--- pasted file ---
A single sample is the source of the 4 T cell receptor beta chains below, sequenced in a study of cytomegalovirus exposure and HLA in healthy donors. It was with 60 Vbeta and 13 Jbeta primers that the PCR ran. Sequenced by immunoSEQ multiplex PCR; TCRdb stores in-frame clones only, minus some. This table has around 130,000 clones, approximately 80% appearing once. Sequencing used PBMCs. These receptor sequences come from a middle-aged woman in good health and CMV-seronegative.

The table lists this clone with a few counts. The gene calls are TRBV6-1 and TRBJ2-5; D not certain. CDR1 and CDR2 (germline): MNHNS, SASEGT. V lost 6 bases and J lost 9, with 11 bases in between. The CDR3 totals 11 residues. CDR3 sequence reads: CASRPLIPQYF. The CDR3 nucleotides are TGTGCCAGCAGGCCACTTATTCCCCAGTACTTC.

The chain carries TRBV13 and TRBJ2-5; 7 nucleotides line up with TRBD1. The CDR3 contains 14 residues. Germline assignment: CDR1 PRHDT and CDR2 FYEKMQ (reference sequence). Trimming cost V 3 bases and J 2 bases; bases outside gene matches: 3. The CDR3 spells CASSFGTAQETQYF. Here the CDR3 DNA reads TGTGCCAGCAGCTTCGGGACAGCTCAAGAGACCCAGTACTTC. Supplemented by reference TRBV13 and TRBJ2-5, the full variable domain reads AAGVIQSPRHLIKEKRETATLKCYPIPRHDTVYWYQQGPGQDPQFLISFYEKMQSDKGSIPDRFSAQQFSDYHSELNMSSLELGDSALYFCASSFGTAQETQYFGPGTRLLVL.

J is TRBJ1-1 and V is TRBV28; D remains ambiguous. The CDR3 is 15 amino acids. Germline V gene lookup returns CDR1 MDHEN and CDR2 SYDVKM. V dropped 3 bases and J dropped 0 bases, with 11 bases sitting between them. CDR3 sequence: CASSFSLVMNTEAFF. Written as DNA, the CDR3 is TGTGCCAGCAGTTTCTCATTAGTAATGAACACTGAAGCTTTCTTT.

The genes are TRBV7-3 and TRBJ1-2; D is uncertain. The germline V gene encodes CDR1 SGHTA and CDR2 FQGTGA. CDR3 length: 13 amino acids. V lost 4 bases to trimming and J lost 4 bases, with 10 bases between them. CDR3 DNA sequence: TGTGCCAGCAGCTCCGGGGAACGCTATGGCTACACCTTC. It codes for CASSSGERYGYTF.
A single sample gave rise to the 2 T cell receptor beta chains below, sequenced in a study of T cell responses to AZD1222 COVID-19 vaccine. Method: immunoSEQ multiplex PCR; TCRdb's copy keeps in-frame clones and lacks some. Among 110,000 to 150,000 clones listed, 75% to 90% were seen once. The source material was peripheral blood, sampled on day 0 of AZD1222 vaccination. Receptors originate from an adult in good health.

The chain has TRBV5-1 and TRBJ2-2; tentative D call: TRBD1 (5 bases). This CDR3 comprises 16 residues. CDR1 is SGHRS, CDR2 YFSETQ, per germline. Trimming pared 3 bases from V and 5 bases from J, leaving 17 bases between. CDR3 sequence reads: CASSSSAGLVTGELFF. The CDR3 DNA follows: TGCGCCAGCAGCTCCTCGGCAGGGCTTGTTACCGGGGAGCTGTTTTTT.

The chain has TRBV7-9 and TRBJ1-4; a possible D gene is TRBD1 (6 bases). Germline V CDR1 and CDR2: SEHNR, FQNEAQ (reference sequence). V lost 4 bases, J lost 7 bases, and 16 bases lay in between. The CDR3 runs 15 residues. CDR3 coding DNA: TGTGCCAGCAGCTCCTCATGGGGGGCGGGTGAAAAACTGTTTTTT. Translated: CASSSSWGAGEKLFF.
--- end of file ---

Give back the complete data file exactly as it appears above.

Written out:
A single sample is the source of the 4 T cell receptor beta chains below, sequenced in a study of cytomegalovirus exposure and HLA in healthy donors. It was with 60 Vbeta and 13 Jbeta primers that the PCR ran. Sequenced by immunoSEQ multiplex PCR; TCRdb stores in-frame clones only, minus some. This table has around 130,000 clones, approximately 80% appearing once. Sequencing used PBMCs. These receptor sequences come from a middle-aged woman in good health and CMV-seronegative.

The table lists this clone with a few counts. The gene calls are TRBV6-1 and TRBJ2-5; D not certain. CDR1 and CDR2 (germline): MNHNS, SASEGT. V lost 6 bases and J lost 9, with 11 bases in between. The CDR3 totals 11 residues. CDR3 sequence reads: CASRPLIPQYF. The CDR3 nucleotides are TGTGCCAGCAGGCCACTTATTCCCCAGTACTTC.

The chain carries TRBV13 and TRBJ2-5; 7 nucleotides line up with TRBD1. The CDR3 contains 14 residues. Germline assignment: CDR1 PRHDT and CDR2 FYEKMQ (reference sequence). Trimming cost V 3 bases and J 2 bases; bases outside gene matches: 3. The CDR3 spells CASSFGTAQETQYF. Here the CDR3 DNA reads TGTGCCAGCAGCTTCGGGACAGCTCAAGAGACCCAGTACTTC. Supplemented by reference TRBV13 and TRBJ2-5, the full variable domain reads AAGVIQSPRHLIKEKRETATLKCYPIPRHDTVYWYQQGPGQDPQFLISFYEKMQSDKGSIPDRFSAQQFSDYHSELNMSSLELGDSALYFCASSFGTAQETQYFGPGTRLLVL.

J is TRBJ1-1 and V is TRBV28; D remains ambiguous. The CDR3 is 15 amino acids. Germline V gene lookup returns CDR1 MDHEN and CDR2 SYDVKM. V dropped 3 bases and J dropped 0 bases, with 11 bases sitting between them. CDR3 sequence: CASSFSLVMNTEAFF. Written as DNA, the CDR3 is TGTGCCAGCAGTTTCTCATTAGTAATGAACACTGAAGCTTTCTTT.

The genes are TRBV7-3 and TRBJ1-2; D is uncertain. The germline V gene encodes CDR1 SGHTA and CDR2 FQGTGA. CDR3 length: 13 amino acids. V lost 4 bases to trimming and J lost 4 bases, with 10 bases between them. CDR3 DNA sequence: TGTGCCAGCAGCTCCGGGGAACGCTATGGCTACACCTTC. It codes for CASSSGERYGYTF.
A single sample gave rise to the 2 T cell receptor beta chains below, sequenced in a study of T cell responses to AZD1222 COVID-19 vaccine. Method: immunoSEQ multiplex PCR; TCRdb's copy keeps in-frame clones and lacks some. Among 110,000 to 150,000 clones listed, 75% to 90% were seen once. The source material was peripheral blood, sampled on day 0 of AZD1222 vaccination. Receptors originate from an adult in good health.

The chain has TRBV5-1 and TRBJ2-2; tentative D call: TRBD1 (5 bases). This CDR3 comprises 16 residues. CDR1 is SGHRS, CDR2 YFSETQ, per germline. Trimming pared 3 bases from V and 5 bases from J, leaving 17 bases between. CDR3 sequence reads: CASSSSAGLVTGELFF. The CDR3 DNA follows: TGCGCCAGCAGCTCCTCGGCAGGGCTTGTTACCGGGGAGCTGTTTTTT.

The chain has TRBV7-9 and TRBJ1-4; a possible D gene is TRBD1 (6 bases). Germline V CDR1 and CDR2: SEHNR, FQNEAQ (reference sequence). V lost 4 bases, J lost 7 bases, and 16 bases lay in between. The CDR3 runs 15 residues. CDR3 coding DNA: TGTGCCAGCAGCTCCTCATGGGGGGCGGGTGAAAAACTGTTTTTT. Translated: CASSSSWGAGEKLFF.